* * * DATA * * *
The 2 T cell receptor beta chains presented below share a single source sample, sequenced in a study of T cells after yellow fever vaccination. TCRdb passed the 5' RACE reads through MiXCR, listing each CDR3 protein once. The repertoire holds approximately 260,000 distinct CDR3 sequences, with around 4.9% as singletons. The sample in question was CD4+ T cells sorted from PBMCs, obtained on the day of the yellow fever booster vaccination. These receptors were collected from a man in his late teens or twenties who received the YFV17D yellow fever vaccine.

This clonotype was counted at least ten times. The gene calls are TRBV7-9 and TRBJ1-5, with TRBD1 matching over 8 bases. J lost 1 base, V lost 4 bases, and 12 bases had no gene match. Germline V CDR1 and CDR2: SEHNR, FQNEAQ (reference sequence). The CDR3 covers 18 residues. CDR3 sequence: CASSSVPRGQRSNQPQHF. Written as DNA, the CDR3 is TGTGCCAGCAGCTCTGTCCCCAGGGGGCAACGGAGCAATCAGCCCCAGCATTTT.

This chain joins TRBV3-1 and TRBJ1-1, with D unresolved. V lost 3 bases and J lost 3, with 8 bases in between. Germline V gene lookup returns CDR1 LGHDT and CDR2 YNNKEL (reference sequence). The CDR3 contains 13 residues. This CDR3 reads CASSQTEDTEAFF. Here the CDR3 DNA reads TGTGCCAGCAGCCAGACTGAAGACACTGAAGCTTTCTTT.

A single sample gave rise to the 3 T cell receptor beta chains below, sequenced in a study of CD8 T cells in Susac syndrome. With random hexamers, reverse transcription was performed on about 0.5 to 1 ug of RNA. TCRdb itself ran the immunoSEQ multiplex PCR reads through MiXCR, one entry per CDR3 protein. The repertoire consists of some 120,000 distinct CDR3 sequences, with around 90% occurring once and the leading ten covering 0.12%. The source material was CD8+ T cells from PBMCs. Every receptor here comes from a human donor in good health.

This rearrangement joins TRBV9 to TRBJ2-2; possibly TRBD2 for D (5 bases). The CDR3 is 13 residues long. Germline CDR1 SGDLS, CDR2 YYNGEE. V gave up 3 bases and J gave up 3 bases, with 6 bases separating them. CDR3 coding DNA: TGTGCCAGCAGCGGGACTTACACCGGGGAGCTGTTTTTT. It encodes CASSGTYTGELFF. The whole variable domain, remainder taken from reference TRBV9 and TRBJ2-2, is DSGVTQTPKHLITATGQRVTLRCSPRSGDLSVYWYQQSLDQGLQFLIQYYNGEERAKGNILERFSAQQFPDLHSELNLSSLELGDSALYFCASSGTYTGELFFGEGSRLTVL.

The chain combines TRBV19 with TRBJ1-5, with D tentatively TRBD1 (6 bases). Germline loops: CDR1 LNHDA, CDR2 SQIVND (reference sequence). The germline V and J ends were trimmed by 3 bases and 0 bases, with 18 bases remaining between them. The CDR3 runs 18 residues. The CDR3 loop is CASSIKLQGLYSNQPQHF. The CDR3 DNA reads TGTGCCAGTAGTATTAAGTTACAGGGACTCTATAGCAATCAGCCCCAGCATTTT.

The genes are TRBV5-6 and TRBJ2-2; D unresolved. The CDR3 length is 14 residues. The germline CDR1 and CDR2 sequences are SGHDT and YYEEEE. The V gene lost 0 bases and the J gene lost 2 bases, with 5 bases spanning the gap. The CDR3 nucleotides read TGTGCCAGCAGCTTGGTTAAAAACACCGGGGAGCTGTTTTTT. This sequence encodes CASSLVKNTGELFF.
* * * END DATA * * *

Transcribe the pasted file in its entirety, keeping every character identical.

The 2 T cell receptor beta chains presented below share a single source sample, sequenced in a study of T cells after yellow fever vaccination. TCRdb passed the 5' RACE reads through MiXCR, listing each CDR3 protein once. The repertoire holds approximately 260,000 distinct CDR3 sequences, with around 4.9% as singletons. The sample in question was CD4+ T cells sorted from PBMCs, obtained on the day of the yellow fever booster vaccination. These receptors were collected from a man in his late teens or twenties who received the YFV17D yellow fever vaccine.

This clonotype was counted at least ten times. The gene calls are TRBV7-9 and TRBJ1-5, with TRBD1 matching over 8 bases. J lost 1 base, V lost 4 bases, and 12 bases had no gene match. Germline V CDR1 and CDR2: SEHNR, FQNEAQ (reference sequence). The CDR3 covers 18 residues. CDR3 sequence: CASSSVPRGQRSNQPQHF. Written as DNA, the CDR3 is TGTGCCAGCAGCTCTGTCCCCAGGGGGCAACGGAGCAATCAGCCCCAGCATTTT.

This chain joins TRBV3-1 and TRBJ1-1, with D unresolved. V lost 3 bases and J lost 3, with 8 bases in between. Germline V gene lookup returns CDR1 LGHDT and CDR2 YNNKEL (reference sequence). The CDR3 contains 13 residues. This CDR3 reads CASSQTEDTEAFF. Here the CDR3 DNA reads TGTGCCAGCAGCCAGACTGAAGACACTGAAGCTTTCTTT.

A single sample gave rise to the 3 T cell receptor beta chains below, sequenced in a study of CD8 T cells in Susac syndrome. With random hexamers, reverse transcription was performed on about 0.5 to 1 ug of RNA. TCRdb itself ran the immunoSEQ multiplex PCR reads through MiXCR, one entry per CDR3 protein. The repertoire consists of some 120,000 distinct CDR3 sequences, with around 90% occurring once and the leading ten covering 0.12%. The source material was CD8+ T cells from PBMCs. Every receptor here comes from a human donor in good health.

This rearrangement joins TRBV9 to TRBJ2-2; possibly TRBD2 for D (5 bases). The CDR3 is 13 residues long. Germline CDR1 SGDLS, CDR2 YYNGEE. V gave up 3 bases and J gave up 3 bases, with 6 bases separating them. CDR3 coding DNA: TGTGCCAGCAGCGGGACTTACACCGGGGAGCTGTTTTTT. It encodes CASSGTYTGELFF. The whole variable domain, remainder taken from reference TRBV9 and TRBJ2-2, is DSGVTQTPKHLITATGQRVTLRCSPRSGDLSVYWYQQSLDQGLQFLIQYYNGEERAKGNILERFSAQQFPDLHSELNLSSLELGDSALYFCASSGTYTGELFFGEGSRLTVL.

The chain combines TRBV19 with TRBJ1-5, with D tentatively TRBD1 (6 bases). Germline loops: CDR1 LNHDA, CDR2 SQIVND (reference sequence). The germline V and J ends were trimmed by 3 bases and 0 bases, with 18 bases remaining between them. The CDR3 runs 18 residues. The CDR3 loop is CASSIKLQGLYSNQPQHF. The CDR3 DNA reads TGTGCCAGTAGTATTAAGTTACAGGGACTCTATAGCAATCAGCCCCAGCATTTT.

The genes are TRBV5-6 and TRBJ2-2; D unresolved. The CDR3 length is 14 residues. The germline CDR1 and CDR2 sequences are SGHDT and YYEEEE. The V gene lost 0 bases and the J gene lost 2 bases, with 5 bases spanning the gap. The CDR3 nucleotides read TGTGCCAGCAGCTTGGTTAAAAACACCGGGGAGCTGTTTTTT. This sequence encodes CASSLVKNTGELFF.